The Supreme Court recently shot down that Vermont law, so drug companies remain free to buy information that helps them market their drugs better to each doctor. Kevin’s article analyzes that decision and looks ahead at its implications. We asked him to explain.

Q: Why is this issue important enough to merit inclusion in a top medical journal?

The medical profession has been interested for a while in how pharmaceutical companies are marketing to doctors. They’ve devoted a lot of articles and commentary over the years to whether doctors are making correct clinical decisions or whether they’re being inappropriately influenced by advertising and marketing and promotion.

Being able to identify prescribing patterns is very powerful to the companies. If they send in a drug detailer with a certain tactic, or if they meet with the doctor at a convention, or if they hire the doctor to give speeches, the company can track in real time, every day, the impact of all these activities. If a certain doctor is given free samples of a drug, they can then track over the next weeks or months whether the doctor has written new prescriptions for the drug. If the doctor doesn’t, they can go in and try to modify their behavior. They can ‘punish’ doctors who are not writing the scripts and reward those who do. If they know a doctor has recently switched and is prescribing more of a rival drug, they can go in and say something negative about the rival drug. Continue reading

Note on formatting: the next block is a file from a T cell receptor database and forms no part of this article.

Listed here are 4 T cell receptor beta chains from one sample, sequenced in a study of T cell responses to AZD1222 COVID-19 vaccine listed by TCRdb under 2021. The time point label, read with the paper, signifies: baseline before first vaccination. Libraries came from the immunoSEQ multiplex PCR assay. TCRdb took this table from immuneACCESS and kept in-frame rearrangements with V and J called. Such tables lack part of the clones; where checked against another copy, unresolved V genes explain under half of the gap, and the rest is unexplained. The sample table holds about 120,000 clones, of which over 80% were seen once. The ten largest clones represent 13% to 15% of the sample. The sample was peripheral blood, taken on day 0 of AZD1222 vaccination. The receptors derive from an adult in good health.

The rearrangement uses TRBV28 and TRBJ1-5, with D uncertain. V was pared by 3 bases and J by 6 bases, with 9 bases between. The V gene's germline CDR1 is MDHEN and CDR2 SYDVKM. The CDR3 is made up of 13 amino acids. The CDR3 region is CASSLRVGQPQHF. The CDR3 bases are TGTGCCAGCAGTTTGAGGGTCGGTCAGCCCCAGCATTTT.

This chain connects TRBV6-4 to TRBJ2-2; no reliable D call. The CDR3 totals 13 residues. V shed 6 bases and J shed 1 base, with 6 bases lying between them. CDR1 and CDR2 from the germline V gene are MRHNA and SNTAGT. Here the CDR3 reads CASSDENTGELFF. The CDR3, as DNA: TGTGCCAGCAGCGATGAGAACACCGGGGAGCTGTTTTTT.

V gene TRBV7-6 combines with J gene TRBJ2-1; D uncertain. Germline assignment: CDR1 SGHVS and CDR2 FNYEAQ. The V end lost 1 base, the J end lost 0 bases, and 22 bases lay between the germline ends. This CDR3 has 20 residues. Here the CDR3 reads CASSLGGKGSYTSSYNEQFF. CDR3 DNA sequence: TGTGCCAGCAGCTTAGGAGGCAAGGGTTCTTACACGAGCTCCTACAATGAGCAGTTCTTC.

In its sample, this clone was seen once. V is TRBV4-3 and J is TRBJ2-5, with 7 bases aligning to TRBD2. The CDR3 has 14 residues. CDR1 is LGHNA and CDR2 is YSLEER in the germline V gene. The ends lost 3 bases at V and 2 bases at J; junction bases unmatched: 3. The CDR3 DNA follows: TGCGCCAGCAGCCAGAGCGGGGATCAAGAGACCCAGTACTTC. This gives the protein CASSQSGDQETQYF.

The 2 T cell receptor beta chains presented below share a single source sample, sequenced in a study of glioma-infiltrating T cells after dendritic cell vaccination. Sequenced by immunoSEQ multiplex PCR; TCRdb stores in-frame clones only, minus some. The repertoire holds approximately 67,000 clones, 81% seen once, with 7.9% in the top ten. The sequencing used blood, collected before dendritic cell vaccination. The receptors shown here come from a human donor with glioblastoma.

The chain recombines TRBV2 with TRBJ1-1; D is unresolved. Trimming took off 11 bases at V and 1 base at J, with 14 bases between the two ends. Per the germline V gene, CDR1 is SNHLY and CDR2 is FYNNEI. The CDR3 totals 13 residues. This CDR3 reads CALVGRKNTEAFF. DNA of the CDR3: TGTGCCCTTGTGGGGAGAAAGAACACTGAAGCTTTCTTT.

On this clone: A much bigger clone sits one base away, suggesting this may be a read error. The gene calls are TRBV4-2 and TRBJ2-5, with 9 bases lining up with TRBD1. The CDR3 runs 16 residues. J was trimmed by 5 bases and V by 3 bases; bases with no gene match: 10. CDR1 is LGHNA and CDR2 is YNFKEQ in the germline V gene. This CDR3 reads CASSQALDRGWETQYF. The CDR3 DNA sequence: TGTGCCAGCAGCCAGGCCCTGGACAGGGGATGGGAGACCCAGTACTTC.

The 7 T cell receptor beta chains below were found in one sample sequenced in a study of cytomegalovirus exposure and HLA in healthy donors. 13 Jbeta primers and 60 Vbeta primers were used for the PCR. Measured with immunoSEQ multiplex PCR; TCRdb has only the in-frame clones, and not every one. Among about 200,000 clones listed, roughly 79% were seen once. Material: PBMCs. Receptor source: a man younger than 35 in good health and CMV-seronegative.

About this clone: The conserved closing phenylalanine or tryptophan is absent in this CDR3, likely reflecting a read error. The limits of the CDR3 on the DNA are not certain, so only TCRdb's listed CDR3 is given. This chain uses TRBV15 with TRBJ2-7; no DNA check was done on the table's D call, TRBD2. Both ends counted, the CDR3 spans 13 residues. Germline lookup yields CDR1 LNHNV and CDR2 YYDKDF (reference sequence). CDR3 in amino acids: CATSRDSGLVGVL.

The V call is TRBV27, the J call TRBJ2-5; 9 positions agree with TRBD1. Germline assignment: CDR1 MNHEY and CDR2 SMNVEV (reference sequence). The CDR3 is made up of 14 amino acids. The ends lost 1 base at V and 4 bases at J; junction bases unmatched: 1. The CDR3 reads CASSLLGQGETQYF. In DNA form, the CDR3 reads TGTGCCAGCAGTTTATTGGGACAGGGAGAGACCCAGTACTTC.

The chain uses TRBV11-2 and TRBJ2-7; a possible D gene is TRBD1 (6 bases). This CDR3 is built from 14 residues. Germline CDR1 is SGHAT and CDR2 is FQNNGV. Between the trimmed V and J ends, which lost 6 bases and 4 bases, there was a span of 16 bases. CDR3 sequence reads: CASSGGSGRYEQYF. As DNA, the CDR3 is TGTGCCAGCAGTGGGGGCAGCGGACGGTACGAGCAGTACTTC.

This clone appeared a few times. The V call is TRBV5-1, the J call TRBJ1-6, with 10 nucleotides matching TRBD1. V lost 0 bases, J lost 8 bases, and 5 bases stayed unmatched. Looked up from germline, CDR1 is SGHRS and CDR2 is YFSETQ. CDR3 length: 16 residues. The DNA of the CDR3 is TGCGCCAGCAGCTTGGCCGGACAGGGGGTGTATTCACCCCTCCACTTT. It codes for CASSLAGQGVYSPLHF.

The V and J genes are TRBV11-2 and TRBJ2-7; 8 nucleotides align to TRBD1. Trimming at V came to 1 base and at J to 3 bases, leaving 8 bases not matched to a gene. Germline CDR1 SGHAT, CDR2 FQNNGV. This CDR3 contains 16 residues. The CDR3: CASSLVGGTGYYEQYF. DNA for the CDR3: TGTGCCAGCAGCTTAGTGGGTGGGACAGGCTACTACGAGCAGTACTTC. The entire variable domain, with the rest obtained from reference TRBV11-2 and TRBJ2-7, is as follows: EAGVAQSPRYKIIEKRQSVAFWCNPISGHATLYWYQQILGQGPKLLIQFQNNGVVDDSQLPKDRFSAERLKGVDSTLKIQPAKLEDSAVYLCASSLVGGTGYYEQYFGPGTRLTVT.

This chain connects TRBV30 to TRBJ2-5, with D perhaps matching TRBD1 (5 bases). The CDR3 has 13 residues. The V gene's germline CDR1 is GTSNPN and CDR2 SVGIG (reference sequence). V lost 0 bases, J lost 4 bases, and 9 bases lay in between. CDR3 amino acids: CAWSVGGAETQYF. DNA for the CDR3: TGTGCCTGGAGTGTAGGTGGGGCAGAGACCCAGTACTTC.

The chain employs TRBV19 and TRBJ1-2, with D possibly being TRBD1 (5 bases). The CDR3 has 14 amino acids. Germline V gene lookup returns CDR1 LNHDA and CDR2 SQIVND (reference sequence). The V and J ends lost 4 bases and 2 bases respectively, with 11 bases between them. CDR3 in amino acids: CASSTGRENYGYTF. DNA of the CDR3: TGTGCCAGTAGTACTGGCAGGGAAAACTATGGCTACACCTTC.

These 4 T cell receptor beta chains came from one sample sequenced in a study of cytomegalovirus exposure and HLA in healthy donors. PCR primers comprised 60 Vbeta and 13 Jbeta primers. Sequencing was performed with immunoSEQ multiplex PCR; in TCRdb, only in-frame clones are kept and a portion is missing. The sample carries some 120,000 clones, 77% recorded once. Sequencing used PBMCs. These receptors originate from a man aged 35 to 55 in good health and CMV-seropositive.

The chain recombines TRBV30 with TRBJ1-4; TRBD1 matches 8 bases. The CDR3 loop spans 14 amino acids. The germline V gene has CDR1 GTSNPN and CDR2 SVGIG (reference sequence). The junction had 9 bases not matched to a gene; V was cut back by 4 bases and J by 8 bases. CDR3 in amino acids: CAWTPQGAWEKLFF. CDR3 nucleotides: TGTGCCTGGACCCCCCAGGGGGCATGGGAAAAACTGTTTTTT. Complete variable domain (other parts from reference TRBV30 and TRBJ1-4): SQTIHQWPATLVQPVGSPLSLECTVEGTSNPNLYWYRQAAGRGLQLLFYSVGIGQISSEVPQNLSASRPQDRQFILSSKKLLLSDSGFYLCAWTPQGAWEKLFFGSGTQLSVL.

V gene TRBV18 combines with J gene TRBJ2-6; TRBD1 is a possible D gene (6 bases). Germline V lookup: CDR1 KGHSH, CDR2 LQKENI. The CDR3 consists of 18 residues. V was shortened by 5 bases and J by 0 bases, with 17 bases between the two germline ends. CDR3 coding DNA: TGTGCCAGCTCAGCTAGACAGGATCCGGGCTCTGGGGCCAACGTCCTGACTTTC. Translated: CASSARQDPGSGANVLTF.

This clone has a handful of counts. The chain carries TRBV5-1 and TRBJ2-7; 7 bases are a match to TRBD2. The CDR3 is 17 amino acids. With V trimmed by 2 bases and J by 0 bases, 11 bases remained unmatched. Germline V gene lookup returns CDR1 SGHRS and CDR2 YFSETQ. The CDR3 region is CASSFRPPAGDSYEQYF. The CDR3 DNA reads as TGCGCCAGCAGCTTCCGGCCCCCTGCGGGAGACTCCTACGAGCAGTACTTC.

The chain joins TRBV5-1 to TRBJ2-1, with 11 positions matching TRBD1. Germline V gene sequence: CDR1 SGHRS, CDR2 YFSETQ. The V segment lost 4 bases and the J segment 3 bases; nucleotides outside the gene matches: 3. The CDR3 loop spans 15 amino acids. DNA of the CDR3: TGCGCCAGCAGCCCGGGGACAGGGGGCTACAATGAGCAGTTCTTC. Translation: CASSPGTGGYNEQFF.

Those Pernicious French Fries, And Other Weight-Gain Wisdom

The New England Journal of Medicine study came out last week, but we continue to, shall we say, digest it. We linked to this Los Angeles Times story Friday, but just got word of the above helpful L.A. Times chart today. And the Boston Globe’s g section sums up the findings nicely here; it, too, fingers the spuds:

Potato chips. Increasing consumption of potato chips was the single biggest factor associated with weight gain through the years. For every extra daily serving that study participants ate, their weight increased by nearly 1.7 pounds over each four-year period in the study.

Other potato products. Everything from baked potatoes, to mashed potatoes, to French fries contributed to weight gain, an average of nearly 1.3 pounds over four years.

It also offers a lively Deb Kotz piece about how wearing a pedometer helps Blue Cross Blue Shield chief Andrew Dreyfus — and many others — get moving.